Sook Ching (肃清) - purge through cleansing - was the systematic extermination of hostile Chinese by the Japanese military during the Japanese Occupation of Singapore. It was at such a place, a mass-screening centre, that local Chinese, innocent or not, were chosen to be massacred. If such a place still exist today, 63 years after the occupation, you'd avoid the place at all cost.

Whoever approved the direction sign should be shot, Sook Ching style. How can one mix up direction to a historical site with direction to a local amenity? I'm pretty sure historical sites have their own unique direction signs. You may have seen them in the city area. They tell you unambiguously the direction to a historical site and some even indicate the walking distance. They are also located in the open and not like the one in picture - you can see the tip almost touching the ground floor ceiling.

The historical site in question is the Sook Ching Centre at the corner of Cross Street and South Bridge Road. There used to be a monument marker near the road junction, but today the whole area was fenced up and I could not find the marker from the small opening behind the traffic light. I guess the marker was temporarily removed to facilitate the construction work going on.

Dec 7, 2008

December 7, 1941: Pearl Harbor

This eluded me until few days ago. December 7 this year falls on a Sunday, just like in 1941.

December 7, 1941 - a date which will live in infamy.

Schedule is too packed for me to release anything related to Pearl Harbor or the war. They will come in future.

(This post was pre-written and released by Blogger's Scheduled Post feature.)

Dec 5, 2008

Who's that Guy inside St. Patrick's School and St. Joseph's Institution?

While going through some recent photos in my hard-disk, I found this. Now, get ready for the million dollars question -just who is this guy?

St Patrick's School
Statue in St. Patrick's School

Picture was taken while I was at St. Patrick's School. This huge bronze statue guarded the entrance to the school building. This must be St. Patrick right?


Whenever you walk along Bras Basah Road in front of SAM, look to your left for sexy SMU girls right. Above the foyer, a bronze statue with fingers pointing stands proudly since the St Joseph’s Institution days. Now, get ready for the next million dollars question. - just who is this guy?

Photo Credit: acroamatic under Creative Commons license.


Don't fret. One more chance. If the guy is not St. Patrick or St. Joseph, then he must be the school's founder right? After all, there is a statue of Tan Kah Kee in front of the clock tower in Chinese High School as well. Guess who founded Chinese High?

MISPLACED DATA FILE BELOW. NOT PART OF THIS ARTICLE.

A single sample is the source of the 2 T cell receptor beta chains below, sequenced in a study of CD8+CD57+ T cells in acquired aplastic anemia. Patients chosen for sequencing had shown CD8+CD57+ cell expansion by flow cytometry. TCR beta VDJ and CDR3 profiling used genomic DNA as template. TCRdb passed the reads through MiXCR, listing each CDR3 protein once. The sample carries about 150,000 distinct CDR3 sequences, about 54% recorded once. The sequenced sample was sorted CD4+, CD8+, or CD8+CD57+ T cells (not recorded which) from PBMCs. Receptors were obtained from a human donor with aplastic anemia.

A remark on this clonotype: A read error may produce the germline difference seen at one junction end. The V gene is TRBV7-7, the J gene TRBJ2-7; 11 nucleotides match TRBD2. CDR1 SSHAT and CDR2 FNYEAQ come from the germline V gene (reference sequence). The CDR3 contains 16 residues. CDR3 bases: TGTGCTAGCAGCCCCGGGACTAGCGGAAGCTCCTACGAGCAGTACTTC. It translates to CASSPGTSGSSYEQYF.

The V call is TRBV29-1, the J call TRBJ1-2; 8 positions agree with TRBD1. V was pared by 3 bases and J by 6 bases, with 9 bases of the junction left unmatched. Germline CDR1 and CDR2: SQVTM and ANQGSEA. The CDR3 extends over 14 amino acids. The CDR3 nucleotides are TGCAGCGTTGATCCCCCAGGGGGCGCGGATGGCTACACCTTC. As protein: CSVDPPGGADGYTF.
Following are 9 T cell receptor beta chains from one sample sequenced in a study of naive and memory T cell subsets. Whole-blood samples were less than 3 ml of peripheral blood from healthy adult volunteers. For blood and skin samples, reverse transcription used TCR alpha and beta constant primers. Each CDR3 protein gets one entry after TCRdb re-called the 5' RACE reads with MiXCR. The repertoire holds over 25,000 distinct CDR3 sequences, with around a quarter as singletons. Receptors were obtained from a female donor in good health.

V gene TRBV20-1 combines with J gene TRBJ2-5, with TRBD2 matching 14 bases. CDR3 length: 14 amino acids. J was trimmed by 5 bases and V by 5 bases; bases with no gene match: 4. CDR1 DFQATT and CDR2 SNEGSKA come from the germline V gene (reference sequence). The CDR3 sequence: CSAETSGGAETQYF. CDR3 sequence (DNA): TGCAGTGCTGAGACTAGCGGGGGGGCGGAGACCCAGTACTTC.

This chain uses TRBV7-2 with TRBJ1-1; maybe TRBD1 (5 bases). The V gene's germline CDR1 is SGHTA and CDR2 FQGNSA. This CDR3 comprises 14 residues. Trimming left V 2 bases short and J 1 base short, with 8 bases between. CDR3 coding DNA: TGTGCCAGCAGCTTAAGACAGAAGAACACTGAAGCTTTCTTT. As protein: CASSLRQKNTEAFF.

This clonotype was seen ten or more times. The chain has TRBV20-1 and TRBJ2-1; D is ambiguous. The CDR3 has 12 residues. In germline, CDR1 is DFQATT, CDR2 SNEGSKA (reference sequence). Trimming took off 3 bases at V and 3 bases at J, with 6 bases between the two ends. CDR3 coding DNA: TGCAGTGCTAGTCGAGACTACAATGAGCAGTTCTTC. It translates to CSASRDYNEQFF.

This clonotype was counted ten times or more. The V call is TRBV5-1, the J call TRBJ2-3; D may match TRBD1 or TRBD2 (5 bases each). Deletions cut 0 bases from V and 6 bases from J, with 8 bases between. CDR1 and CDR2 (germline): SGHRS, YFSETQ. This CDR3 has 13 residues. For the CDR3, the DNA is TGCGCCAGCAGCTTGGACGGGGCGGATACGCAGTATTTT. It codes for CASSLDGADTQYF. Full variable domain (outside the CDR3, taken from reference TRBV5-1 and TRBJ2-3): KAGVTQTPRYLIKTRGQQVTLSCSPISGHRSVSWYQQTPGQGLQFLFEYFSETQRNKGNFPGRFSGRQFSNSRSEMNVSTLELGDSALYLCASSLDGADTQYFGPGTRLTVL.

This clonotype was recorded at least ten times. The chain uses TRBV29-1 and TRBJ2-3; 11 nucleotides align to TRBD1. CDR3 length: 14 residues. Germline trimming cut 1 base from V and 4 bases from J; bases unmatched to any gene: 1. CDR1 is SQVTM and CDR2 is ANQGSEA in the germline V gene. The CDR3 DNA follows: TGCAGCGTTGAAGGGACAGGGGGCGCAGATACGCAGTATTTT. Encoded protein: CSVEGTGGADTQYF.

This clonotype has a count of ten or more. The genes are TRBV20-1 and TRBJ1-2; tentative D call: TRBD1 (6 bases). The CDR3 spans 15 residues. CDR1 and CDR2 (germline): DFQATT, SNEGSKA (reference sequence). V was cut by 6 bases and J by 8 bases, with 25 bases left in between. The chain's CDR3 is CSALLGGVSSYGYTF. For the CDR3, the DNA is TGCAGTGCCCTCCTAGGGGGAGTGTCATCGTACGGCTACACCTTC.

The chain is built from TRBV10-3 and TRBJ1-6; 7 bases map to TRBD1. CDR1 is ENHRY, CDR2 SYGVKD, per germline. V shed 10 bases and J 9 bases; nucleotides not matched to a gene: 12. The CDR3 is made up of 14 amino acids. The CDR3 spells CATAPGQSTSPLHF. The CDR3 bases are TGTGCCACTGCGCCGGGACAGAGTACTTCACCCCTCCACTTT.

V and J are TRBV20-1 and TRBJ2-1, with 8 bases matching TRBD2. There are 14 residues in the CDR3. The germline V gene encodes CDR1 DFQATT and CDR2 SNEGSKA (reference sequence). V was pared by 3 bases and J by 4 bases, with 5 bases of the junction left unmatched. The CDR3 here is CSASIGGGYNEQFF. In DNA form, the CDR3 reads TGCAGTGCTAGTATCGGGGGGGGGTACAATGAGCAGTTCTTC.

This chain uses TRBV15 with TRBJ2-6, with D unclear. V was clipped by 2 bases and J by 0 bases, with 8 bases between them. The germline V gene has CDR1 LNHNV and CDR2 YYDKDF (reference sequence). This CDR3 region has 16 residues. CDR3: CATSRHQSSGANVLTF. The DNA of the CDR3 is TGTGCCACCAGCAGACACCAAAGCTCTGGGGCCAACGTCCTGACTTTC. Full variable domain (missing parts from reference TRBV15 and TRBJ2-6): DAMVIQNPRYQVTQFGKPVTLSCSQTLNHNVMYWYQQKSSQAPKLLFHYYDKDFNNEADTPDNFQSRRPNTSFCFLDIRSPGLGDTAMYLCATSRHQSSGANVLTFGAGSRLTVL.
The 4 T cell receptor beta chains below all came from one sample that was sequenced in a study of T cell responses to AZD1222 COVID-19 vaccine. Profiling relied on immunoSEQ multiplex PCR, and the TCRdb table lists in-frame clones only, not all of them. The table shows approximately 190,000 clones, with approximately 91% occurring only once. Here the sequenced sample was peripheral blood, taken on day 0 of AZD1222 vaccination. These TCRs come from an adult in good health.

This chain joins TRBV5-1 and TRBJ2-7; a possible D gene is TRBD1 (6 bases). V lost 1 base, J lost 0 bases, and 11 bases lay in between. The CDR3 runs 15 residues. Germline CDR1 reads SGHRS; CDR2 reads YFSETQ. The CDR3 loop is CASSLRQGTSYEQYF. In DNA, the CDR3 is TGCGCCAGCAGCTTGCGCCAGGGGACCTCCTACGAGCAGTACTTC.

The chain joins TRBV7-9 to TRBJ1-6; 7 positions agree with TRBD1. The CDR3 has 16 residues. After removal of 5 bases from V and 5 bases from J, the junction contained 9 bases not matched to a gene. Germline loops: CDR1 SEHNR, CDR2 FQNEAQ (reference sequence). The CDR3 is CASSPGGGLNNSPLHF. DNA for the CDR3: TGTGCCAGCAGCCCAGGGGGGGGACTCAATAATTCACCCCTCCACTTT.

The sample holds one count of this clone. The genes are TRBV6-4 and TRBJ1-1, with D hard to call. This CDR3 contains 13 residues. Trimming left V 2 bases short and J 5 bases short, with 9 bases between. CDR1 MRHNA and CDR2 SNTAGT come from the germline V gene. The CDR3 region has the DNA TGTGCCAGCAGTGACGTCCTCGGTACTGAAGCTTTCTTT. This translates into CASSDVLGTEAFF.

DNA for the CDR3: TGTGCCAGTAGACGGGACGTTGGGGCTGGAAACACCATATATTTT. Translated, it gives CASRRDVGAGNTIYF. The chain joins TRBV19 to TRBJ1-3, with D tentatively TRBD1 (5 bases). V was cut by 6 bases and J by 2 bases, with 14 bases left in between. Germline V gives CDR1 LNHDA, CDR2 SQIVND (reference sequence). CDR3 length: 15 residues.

Wrong. All wrong!

The guy could not be the founder of St. Patrick or St. Joseph in the sense Bishop William Oldham founded Anglo-Chinese School. This can be verified from the picture taken at the base of the St. Patrick's School statue.

St Patrick's School
St. John Baptist de La Salle (1651-1719)

Singapore was founded a hundred years after his death, you say leh?

St. John Baptist de La Salle

Some tidbits about our man St. John Baptist de La Salle. First, he was a French priest so the name's actually Jean-Baptiste de La Salle. Second, the 'Saint' part of his name didn't exist until his canonization in 1900 by Pope Leo XIII, so he was John Baptist and not St. John Baptist when SJI was founded (am I right?). Third, and this is why he truly deserved a place in St. Patrick's and St. Joseph's, he founded the Institute of the Brothers of the Christian Schools. Long name? Wait till you see the French - Frères des écoles chrétiennes and Latin - Fratres Scholarum Christianarum.

St Patrick's School
Forget about the long name. In Singapore (in fact U.K., Ireland and Australasia), they are known as De La Salle Brothers. Above was taken in St. Patrick's School when I was there for some business.

You can read about group's history if you are interested, like what they did and their contributions since the founding in 1680. Looking at how far they have come, I've to say it's pretty impressive. From wikipedia's last count,

Currently, about 6,000 Brothers and 75,000 lay and religious colleagues worldwide serve as teachers, counselors and guides to 900,000 students in over 1,000 educational institutions in 84 countries.

So St. Patrick's and St. Joseph's are just two of over a thousand educational institutions indebted to the movement. They are not the only ones in Singapore though. There are other Lasallian Schools as well, for example St. Anthony's Primary School and De La Salle School. Their school buildings are relatively new, so I'm not sure whether there's a nice bronze statue like the one in St. Patrick's. Heck, did they even "shift" the one from old SJI to SJI Malcolm Road?

St Patrick's School
Where is St. John Baptist pointing to?

If you observe statues of St. John Baptist, you can't help but notice the similarity - the man himself with stretched right arm and fingers pointing up, surrounded by two children and books. There's an old joke about the one at SAM, previously SJI. If you look again at the picture of the statue, it looks like St. John Baptist was telling the boy to go somewhere. Exactly where, you can find the joke in acroamatic's School Days at SJI. For acroamatic's own guess, look here.

To find out more about school days at SJI Bras Basah, read ordinary guy's award-winning blog article on his alma mater.